Inside an epidemic
January 21st, 2015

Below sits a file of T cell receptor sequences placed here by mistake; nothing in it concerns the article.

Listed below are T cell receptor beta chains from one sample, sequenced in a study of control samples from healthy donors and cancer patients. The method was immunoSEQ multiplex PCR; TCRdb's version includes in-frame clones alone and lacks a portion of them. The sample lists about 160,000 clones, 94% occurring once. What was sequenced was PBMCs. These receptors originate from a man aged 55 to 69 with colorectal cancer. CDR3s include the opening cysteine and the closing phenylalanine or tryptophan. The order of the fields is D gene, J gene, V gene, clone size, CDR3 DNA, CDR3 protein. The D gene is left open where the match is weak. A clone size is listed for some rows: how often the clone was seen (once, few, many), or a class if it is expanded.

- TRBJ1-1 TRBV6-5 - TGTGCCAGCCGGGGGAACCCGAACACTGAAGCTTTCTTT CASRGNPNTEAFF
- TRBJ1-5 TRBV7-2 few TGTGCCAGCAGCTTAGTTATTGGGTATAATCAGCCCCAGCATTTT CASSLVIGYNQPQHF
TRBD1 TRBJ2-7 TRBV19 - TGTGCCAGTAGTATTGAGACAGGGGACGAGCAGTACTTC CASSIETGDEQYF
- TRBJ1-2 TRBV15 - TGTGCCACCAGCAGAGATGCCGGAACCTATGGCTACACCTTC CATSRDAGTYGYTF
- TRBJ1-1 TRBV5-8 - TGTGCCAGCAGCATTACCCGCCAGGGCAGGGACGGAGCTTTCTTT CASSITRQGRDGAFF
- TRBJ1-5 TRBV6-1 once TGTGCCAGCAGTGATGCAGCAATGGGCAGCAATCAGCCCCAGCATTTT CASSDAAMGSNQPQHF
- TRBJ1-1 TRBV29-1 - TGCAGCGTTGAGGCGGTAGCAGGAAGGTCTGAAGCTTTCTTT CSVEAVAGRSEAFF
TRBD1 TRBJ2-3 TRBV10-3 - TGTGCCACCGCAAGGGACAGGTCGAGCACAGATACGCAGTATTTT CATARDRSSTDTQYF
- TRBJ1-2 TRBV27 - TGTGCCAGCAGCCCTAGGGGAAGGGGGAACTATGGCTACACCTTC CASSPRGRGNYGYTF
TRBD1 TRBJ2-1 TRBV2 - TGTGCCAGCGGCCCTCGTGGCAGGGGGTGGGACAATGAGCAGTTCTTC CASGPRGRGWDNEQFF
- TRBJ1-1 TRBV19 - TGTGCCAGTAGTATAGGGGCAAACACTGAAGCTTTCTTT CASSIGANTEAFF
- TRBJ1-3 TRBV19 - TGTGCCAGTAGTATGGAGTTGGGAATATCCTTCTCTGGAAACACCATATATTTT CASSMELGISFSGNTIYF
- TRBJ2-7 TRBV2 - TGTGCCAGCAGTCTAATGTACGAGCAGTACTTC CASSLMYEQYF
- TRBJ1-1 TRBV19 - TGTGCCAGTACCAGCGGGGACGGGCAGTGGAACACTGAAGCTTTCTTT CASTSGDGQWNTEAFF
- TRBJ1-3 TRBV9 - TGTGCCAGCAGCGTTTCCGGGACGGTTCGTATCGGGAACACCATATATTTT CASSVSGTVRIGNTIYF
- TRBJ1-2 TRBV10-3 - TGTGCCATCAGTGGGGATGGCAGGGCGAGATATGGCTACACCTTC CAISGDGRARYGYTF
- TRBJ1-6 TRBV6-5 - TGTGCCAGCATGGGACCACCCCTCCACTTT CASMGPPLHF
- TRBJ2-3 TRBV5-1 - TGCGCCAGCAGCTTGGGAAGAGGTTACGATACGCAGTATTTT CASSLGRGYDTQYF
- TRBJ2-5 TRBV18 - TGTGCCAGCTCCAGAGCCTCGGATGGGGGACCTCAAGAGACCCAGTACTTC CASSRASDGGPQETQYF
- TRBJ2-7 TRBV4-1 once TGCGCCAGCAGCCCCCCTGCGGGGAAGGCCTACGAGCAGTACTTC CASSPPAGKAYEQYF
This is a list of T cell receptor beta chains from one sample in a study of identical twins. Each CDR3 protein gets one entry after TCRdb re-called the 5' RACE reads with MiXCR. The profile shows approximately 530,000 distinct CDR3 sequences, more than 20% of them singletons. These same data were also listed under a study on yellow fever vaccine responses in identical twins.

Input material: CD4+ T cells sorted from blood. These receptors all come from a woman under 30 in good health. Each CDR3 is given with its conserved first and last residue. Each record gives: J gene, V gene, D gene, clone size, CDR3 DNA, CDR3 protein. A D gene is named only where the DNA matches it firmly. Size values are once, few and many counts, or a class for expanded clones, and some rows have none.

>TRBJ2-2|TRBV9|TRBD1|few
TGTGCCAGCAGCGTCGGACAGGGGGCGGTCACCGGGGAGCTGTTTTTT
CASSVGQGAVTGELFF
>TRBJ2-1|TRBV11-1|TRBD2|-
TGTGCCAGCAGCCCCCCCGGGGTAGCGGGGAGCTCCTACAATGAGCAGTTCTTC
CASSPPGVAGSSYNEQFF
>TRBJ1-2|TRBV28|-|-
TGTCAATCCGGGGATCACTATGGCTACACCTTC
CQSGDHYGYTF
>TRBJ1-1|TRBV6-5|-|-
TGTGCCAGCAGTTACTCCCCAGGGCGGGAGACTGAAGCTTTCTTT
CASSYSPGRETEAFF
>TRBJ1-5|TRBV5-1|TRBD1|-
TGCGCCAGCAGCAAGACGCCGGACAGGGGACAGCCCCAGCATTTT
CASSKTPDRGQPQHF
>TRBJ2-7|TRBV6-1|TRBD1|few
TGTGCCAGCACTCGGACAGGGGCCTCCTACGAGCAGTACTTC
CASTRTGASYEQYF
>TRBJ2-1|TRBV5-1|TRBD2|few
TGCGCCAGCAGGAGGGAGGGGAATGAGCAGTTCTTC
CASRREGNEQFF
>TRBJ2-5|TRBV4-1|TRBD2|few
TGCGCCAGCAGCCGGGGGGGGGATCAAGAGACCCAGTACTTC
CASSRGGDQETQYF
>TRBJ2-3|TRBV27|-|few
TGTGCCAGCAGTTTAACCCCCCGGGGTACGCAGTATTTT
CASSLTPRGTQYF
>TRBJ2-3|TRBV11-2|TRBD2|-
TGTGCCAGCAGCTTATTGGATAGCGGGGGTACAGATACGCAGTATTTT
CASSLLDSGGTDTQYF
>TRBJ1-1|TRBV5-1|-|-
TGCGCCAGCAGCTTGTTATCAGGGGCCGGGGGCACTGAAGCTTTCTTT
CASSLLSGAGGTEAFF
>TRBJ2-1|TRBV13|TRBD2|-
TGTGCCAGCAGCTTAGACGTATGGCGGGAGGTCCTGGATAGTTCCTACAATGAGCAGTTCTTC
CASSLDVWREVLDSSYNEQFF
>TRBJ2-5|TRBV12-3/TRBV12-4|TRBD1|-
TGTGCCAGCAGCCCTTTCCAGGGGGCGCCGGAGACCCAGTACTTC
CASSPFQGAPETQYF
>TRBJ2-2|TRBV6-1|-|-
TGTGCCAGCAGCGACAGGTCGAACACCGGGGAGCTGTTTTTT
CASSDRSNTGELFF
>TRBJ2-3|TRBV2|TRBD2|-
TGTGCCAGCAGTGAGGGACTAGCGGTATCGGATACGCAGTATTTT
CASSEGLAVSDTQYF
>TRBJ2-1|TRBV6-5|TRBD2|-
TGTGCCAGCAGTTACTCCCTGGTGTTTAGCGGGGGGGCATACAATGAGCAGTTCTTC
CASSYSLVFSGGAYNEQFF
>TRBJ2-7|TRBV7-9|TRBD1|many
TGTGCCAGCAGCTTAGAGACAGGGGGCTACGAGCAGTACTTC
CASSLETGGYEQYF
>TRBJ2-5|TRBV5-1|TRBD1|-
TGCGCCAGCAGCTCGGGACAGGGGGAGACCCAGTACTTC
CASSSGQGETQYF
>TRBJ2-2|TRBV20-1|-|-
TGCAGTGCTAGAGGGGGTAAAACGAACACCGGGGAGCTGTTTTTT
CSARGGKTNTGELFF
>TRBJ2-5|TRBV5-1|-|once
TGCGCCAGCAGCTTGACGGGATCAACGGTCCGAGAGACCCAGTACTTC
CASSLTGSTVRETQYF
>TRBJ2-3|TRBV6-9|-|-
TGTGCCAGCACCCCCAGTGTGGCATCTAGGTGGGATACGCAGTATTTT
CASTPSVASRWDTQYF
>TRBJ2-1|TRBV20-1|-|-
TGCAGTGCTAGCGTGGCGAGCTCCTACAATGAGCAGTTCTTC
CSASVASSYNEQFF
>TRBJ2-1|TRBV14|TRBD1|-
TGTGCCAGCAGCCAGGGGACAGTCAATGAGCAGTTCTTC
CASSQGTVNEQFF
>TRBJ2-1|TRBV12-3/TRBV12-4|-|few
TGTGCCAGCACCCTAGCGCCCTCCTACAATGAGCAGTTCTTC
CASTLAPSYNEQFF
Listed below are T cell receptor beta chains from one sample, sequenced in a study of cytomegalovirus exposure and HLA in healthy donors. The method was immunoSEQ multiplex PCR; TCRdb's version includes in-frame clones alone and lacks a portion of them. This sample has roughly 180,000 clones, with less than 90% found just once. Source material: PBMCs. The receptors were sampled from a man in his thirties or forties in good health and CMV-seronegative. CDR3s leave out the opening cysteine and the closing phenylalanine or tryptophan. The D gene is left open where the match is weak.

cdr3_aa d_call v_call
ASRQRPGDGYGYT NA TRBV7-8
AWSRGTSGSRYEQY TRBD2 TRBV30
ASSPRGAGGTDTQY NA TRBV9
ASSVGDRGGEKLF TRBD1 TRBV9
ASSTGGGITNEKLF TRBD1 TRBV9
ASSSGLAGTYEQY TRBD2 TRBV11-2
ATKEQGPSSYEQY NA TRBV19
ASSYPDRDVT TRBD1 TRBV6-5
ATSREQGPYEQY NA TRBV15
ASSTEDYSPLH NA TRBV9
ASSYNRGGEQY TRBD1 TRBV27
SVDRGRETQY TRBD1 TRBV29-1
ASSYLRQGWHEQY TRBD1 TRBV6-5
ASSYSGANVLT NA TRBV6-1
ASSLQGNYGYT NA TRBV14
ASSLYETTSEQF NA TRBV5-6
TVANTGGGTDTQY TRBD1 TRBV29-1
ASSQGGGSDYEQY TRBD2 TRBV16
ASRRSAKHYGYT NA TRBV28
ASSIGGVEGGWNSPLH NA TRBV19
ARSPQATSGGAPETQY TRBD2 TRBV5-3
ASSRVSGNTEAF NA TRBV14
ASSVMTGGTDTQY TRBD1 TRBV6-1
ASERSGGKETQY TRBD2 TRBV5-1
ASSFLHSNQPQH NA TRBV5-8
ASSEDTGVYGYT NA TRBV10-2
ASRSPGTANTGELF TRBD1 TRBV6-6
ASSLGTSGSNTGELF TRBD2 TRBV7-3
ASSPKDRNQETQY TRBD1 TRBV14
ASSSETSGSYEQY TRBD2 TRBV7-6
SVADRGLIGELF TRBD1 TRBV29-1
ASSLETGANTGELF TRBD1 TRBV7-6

Trisha Cull’s first book, The Death of Small Creatures (Nightwood $22.95), forthcoming in April, is a memoir about her experiences with bipolar disorder, substance abuse and bulimia, “and my fervent need for the approval and love of any and all men.” Having been bipolar for twenty-five years, she writes poetry about her abuse of many substances, including alcohol, prescription medication, cough medicine, crystal meth and crack. Three relationships significantly impact her life: her marriage to Leigh, a much older man; her unrequited love for Dr. P, her therapist; and her healthier relationship with Richard, an American she meets through her blog. She was bulimic since she was sixteen, most of her adult life, but with the help of her psychiatrist, Dr. P, and others, she gained a period of health and peacefulness, in remission from bulimia, and completed her book. “Mental illness is reaching epidemic proportions,” she says, “so I feel my memoir is both timely and relevant. I hope that my book will help people dealing with similar struggles to feel connected to something outside of themselves, to have hope.” Trisha Cull is a graduate of the University of British Columbia’s MFA Creative Writing program. Her work has been published in Room of One’sOwn, Descant, subTerrain, Geist, The New Quarterly, The Dalhousie Review and Prism. She was the winner of Prism’s Award for Literary Non-fiction in 2007, and the 2007 Prairie Fire Bliss Carman Poetry Award for her poem, “Loose.” She lives in Victoria, B.C.